Damien Hirst at Tate Modern. By Andrew Graham-Dixon.

 Clue: Damien Hirst (anag.)
Answer: Is Mr Death in?

He certainly is. Tate Modern’s retrospective of Hirst’s work makes a cast-iron case for the artist’s perennial, obsessive, all-excluding morbidity.

Exhibit A, Room 1, is the photograph Hirst had taken of himself, aged 25, next to the decapitated head of a human cadaver in the Anatomy Department of Leeds University. The dead man’s expression is frozen in a grimace, while young Damien’s smile is itself a desperate rictus, full of the foreknowledge that one day he will be dead too. With Dead Head (1991), as he concisely called the picture,  is only the start of it. After that it is more, much more, of the same. Death, death, death and more death: as many kinds of death as an eskimo’s types of snow.

The star attraction of Room 2, A Thousand Years (1990), has good claims to be the definitive Hirst. Here is the cycle of life and death in microcosm, confined within a vitrine. A cow’s severed head lies in a congealed pool of its own blood. Maggots, in a white box, hatch into flies. The flies feed on the cow’s blood. An Insect-o-cutor machine regularly zaps them, depositing their black bodies in a stainless steel tray. It is ugly now but will be uglier still in a few weeks’ time, when the putrefaction has really set in and the bodies of the flies will cluster as thick as raisins in a jar.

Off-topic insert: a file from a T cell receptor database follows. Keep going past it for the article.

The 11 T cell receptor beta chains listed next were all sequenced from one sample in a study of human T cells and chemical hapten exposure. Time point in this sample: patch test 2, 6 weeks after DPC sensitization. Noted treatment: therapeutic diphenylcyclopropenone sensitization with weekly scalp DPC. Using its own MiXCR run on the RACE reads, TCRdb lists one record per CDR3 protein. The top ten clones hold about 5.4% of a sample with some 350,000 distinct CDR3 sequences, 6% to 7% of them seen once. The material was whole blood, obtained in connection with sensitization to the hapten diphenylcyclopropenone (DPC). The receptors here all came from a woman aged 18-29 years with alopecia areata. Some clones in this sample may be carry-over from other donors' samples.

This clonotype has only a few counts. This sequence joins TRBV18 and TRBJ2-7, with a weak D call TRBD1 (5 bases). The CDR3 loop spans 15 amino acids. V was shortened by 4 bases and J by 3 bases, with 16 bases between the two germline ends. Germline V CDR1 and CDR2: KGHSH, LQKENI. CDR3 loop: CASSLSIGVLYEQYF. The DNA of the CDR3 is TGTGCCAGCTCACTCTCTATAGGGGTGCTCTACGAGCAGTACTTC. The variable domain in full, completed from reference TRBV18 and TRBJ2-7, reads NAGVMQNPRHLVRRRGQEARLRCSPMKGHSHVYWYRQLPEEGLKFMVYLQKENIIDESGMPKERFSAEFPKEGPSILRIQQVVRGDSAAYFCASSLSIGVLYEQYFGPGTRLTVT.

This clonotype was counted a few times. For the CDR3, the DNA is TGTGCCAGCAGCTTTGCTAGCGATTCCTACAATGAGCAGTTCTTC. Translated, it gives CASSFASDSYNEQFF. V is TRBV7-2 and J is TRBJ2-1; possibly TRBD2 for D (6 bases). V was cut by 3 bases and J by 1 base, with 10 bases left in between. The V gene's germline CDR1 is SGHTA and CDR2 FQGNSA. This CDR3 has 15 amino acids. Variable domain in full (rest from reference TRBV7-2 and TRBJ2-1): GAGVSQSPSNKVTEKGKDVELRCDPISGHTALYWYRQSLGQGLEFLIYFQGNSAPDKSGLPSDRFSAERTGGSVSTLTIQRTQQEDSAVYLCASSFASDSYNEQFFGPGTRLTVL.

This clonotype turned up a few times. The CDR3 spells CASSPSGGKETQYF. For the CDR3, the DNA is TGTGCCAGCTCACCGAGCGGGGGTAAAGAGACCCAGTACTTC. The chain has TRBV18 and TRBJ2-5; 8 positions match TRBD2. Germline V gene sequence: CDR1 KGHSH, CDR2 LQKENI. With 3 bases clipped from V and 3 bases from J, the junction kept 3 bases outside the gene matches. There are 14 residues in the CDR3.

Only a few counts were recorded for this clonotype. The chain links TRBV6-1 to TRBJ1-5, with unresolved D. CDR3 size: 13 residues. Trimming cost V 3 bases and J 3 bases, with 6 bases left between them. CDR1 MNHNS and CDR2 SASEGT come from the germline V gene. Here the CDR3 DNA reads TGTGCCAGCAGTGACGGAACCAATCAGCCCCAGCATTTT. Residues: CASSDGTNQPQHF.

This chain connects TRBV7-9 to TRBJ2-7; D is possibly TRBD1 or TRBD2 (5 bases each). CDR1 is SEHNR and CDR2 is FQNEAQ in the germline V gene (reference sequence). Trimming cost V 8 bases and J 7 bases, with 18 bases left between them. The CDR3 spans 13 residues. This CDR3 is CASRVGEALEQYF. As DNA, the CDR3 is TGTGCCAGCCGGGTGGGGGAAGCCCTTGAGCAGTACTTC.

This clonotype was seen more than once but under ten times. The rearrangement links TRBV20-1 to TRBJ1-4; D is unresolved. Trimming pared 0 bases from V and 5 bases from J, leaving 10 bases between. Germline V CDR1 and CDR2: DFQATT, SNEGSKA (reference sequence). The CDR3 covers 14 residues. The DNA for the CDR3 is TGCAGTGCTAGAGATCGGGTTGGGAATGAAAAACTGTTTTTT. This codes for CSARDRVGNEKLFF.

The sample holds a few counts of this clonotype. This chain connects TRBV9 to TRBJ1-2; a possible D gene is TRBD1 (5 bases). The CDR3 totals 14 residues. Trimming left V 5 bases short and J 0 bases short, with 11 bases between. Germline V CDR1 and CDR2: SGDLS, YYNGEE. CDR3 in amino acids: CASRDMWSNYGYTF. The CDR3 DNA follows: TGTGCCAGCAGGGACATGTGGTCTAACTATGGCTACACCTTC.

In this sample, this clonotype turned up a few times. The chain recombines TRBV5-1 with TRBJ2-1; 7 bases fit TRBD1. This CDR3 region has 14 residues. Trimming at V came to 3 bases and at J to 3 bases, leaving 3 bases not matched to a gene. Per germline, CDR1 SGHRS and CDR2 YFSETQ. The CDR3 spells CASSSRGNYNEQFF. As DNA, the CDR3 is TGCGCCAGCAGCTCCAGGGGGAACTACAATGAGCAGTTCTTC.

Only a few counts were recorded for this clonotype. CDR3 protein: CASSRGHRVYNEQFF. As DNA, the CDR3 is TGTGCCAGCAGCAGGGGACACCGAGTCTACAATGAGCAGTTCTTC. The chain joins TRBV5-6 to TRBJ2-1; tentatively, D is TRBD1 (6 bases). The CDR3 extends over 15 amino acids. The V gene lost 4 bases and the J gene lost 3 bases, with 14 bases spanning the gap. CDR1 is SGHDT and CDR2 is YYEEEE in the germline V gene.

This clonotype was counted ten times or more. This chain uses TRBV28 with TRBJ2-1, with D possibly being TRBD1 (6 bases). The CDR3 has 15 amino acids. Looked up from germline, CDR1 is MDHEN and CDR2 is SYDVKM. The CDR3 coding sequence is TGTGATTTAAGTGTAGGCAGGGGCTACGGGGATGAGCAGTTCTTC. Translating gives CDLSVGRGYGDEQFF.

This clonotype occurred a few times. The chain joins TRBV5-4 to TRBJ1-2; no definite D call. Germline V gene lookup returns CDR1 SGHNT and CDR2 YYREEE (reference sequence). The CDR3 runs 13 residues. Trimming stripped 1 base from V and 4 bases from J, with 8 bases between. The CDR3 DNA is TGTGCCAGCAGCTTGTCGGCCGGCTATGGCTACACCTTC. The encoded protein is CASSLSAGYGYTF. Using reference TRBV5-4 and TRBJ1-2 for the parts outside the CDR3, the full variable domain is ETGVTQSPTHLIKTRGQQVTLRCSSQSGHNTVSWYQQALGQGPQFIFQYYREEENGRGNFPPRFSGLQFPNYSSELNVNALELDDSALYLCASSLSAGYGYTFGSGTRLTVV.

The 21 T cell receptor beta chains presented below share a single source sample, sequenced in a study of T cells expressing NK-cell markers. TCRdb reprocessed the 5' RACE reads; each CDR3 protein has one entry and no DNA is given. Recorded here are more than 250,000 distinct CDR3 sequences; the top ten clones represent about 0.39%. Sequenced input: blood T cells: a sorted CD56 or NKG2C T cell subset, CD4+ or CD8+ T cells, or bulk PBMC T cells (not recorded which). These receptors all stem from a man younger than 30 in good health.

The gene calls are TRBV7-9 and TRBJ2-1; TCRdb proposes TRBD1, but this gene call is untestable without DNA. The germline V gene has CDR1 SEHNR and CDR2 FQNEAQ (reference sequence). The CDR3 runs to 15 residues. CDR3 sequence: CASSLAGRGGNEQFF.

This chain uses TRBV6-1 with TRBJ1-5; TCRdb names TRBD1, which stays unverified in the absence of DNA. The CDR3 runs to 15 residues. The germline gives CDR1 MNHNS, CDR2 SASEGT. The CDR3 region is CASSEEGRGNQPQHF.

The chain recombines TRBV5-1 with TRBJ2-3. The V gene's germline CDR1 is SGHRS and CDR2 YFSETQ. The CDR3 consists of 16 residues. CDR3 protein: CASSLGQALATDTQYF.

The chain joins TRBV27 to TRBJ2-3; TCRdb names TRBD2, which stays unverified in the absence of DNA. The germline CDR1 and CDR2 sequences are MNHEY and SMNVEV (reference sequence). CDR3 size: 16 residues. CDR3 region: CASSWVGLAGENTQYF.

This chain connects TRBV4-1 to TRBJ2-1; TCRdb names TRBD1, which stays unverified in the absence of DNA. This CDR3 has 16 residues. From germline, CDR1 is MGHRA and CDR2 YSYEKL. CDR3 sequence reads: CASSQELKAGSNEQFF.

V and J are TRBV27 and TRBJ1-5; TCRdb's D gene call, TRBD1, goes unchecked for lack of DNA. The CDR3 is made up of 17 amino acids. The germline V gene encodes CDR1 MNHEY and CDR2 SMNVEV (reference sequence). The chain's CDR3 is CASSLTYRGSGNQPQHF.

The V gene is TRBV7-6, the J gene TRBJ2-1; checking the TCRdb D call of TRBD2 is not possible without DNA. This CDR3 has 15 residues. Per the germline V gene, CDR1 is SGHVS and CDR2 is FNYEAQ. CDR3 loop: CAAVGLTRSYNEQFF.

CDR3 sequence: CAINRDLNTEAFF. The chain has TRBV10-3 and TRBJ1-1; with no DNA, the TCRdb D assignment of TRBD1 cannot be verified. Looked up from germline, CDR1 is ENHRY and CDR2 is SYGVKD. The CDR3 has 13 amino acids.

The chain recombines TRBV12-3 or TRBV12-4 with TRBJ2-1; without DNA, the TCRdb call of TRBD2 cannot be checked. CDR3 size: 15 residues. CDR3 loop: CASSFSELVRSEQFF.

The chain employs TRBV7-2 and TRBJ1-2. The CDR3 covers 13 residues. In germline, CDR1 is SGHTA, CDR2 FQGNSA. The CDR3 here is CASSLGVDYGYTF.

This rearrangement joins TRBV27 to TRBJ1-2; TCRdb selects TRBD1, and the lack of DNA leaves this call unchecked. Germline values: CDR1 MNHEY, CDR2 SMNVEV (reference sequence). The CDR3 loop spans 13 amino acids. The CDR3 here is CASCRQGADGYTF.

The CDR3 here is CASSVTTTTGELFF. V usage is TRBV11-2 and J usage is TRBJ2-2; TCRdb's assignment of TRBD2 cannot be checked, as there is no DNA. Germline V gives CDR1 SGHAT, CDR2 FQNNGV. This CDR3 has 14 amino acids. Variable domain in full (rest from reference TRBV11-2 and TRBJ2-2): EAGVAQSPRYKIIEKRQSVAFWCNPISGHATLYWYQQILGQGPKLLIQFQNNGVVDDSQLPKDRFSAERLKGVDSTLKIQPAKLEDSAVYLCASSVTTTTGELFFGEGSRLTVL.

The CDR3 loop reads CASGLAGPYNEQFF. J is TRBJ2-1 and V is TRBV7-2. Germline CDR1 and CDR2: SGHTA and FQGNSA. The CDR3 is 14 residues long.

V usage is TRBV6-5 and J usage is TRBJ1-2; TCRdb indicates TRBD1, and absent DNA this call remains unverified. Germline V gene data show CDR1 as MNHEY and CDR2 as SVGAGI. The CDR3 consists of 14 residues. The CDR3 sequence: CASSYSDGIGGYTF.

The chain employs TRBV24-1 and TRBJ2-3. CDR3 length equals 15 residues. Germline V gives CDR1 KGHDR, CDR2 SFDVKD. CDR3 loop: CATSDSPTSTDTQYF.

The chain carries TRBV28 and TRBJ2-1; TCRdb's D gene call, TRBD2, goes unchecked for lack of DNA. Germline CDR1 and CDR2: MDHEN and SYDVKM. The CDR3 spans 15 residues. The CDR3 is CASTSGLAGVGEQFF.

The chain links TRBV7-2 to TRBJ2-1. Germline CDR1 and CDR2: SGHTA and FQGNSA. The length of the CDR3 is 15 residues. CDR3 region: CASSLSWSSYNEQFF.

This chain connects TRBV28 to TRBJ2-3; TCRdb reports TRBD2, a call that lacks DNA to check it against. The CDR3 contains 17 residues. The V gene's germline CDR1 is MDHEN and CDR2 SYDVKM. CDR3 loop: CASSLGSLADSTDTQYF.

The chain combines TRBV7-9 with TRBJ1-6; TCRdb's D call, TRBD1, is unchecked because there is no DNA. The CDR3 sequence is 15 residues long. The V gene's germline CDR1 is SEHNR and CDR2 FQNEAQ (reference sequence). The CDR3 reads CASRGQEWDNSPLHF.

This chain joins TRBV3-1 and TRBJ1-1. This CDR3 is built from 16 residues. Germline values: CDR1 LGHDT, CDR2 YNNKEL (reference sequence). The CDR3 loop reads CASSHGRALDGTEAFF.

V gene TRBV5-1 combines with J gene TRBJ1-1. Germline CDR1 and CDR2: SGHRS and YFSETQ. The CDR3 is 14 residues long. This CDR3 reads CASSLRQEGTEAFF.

And then (Room 3) there is The Physical Impossibility of Death in the Mind of Someone Living (1991). The grinning tiger shark floats, suspended, in a tank of formaldehyde. What seems at first to be an image of daunting invulnerability, the killer about to devour its prey, is in...

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